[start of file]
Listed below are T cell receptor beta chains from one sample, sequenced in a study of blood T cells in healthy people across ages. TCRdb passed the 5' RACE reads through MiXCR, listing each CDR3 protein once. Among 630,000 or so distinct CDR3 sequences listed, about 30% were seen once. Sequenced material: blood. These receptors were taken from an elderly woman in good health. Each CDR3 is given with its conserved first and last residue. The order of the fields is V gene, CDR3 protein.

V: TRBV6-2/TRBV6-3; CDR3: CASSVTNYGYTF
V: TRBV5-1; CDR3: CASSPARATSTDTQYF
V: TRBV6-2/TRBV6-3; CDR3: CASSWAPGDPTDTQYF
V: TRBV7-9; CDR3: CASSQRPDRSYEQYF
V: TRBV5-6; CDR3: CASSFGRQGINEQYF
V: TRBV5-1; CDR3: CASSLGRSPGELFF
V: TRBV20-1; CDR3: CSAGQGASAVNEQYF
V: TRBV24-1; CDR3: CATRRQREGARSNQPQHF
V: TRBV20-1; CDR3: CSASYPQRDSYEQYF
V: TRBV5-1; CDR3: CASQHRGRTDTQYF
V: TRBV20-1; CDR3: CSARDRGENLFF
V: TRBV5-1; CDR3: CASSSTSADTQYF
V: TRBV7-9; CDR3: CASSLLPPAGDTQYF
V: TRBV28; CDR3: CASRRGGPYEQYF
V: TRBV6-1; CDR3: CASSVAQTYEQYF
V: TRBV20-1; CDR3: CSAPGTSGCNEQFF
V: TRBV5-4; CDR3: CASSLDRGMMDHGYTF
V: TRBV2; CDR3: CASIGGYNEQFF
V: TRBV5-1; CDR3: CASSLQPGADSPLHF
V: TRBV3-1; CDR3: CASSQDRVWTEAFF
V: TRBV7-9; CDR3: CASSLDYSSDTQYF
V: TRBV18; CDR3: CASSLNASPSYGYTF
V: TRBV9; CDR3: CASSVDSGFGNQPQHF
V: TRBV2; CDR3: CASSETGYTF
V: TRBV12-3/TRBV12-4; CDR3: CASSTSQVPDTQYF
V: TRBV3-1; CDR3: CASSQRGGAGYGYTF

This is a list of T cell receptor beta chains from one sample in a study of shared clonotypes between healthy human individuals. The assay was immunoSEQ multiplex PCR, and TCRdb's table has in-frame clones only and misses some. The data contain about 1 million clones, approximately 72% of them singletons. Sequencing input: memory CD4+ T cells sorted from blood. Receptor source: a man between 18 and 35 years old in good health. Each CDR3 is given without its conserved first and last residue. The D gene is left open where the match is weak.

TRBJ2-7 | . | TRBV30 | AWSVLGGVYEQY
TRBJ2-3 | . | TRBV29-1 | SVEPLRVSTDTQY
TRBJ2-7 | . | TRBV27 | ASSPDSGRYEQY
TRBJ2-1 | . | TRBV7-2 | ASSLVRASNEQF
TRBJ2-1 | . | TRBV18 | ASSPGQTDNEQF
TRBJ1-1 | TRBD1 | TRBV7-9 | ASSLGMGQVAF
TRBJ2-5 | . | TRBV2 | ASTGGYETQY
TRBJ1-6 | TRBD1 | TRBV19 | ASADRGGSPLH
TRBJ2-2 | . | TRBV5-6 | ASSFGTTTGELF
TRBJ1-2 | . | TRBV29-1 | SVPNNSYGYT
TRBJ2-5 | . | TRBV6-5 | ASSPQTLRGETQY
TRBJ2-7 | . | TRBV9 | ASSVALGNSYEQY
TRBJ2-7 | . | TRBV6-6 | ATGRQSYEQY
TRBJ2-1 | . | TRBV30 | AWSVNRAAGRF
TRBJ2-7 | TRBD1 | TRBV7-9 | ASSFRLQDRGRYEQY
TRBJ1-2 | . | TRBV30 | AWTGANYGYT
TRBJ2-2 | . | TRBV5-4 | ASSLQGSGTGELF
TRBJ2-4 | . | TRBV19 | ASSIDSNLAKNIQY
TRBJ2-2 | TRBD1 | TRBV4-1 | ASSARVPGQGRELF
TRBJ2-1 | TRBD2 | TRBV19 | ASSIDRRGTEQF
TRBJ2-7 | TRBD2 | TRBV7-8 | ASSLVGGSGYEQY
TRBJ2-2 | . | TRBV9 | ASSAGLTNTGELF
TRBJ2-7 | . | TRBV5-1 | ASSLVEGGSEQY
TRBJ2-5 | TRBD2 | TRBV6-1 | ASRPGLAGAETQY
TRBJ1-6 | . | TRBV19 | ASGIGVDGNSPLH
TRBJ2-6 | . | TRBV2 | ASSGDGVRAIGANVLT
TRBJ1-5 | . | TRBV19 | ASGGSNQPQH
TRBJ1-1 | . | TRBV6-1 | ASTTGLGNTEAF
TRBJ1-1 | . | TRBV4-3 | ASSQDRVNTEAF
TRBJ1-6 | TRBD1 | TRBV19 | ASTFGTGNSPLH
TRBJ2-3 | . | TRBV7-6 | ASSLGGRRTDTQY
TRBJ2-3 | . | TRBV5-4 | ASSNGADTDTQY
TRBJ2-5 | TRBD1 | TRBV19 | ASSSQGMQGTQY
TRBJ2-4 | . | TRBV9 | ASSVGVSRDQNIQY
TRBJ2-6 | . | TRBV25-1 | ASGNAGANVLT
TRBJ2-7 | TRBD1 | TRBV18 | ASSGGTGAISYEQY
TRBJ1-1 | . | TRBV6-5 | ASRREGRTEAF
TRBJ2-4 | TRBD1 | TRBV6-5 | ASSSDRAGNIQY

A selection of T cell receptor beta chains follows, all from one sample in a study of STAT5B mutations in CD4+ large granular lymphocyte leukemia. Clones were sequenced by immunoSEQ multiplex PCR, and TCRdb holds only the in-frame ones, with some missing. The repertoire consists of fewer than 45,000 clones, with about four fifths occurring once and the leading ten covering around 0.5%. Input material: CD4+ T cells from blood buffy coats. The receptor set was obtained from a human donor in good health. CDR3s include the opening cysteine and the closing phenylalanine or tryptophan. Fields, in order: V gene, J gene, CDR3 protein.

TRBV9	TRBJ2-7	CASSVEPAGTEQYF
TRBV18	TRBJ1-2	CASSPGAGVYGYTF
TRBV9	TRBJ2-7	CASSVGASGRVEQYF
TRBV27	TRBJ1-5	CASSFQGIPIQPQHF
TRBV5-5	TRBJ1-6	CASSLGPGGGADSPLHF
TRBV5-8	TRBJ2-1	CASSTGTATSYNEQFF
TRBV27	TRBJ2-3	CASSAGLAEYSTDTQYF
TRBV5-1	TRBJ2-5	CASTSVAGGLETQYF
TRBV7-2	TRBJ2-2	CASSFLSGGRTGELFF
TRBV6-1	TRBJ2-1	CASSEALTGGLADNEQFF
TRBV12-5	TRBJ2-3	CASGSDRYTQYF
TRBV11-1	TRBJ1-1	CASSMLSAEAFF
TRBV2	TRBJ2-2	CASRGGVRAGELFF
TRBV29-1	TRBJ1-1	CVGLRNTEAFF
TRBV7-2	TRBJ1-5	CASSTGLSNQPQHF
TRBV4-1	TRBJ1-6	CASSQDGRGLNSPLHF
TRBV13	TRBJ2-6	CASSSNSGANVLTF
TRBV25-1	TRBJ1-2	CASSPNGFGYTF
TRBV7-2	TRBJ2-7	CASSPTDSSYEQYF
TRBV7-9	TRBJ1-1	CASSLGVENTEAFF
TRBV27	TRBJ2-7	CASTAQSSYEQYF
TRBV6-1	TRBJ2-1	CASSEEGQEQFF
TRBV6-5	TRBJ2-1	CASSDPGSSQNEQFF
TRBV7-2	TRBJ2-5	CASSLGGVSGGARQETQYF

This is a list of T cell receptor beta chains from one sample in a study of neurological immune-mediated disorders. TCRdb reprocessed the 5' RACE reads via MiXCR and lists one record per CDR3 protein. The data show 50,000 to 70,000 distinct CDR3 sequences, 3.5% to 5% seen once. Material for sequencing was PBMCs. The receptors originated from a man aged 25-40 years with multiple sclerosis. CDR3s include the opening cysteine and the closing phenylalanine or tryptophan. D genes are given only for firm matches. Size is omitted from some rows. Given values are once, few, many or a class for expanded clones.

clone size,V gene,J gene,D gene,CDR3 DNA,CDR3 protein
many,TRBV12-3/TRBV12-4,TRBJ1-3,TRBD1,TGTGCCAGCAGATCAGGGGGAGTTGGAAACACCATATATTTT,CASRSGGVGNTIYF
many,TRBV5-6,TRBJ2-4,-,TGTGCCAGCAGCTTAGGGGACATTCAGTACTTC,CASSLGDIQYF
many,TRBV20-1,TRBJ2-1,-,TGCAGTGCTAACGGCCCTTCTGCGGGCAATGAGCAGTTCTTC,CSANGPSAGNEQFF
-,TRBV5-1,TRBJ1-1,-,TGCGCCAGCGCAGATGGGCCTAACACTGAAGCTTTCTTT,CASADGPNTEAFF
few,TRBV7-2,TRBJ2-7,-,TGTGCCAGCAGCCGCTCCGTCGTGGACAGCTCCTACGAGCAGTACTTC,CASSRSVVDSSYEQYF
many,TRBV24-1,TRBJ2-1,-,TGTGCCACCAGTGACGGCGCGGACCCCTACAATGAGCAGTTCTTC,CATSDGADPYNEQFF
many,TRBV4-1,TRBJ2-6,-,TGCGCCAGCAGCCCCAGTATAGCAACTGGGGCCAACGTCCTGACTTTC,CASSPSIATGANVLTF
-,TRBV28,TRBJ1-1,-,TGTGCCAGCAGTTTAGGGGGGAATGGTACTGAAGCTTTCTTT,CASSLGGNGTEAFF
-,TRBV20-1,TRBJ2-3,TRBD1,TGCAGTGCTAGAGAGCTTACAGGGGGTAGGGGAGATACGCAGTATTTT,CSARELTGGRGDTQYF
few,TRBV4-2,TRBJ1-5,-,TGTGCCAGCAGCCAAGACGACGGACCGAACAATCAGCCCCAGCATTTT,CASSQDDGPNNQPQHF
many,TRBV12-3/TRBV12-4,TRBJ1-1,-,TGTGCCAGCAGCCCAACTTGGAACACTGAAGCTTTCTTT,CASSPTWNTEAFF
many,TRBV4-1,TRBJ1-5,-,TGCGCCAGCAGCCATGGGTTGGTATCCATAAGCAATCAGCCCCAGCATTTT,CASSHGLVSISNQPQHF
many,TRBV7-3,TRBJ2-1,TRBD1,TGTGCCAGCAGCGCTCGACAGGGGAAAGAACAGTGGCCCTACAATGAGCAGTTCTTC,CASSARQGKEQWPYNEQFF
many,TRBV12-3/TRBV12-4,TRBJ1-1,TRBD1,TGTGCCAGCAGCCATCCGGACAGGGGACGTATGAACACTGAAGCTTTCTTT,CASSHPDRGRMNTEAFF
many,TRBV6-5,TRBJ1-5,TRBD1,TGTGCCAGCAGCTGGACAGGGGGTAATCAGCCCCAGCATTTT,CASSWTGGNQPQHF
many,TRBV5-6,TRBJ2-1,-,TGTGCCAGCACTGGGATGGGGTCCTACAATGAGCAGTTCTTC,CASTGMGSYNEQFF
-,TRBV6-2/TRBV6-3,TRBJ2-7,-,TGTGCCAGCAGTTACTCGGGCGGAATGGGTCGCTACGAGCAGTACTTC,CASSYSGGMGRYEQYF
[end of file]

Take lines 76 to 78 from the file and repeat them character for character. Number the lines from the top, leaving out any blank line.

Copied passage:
TRBV7-2	TRBJ2-2	CASSFLSGGRTGELFF
TRBV6-1	TRBJ2-1	CASSEALTGGLADNEQFF
TRBV12-5	TRBJ2-3	CASGSDRYTQYF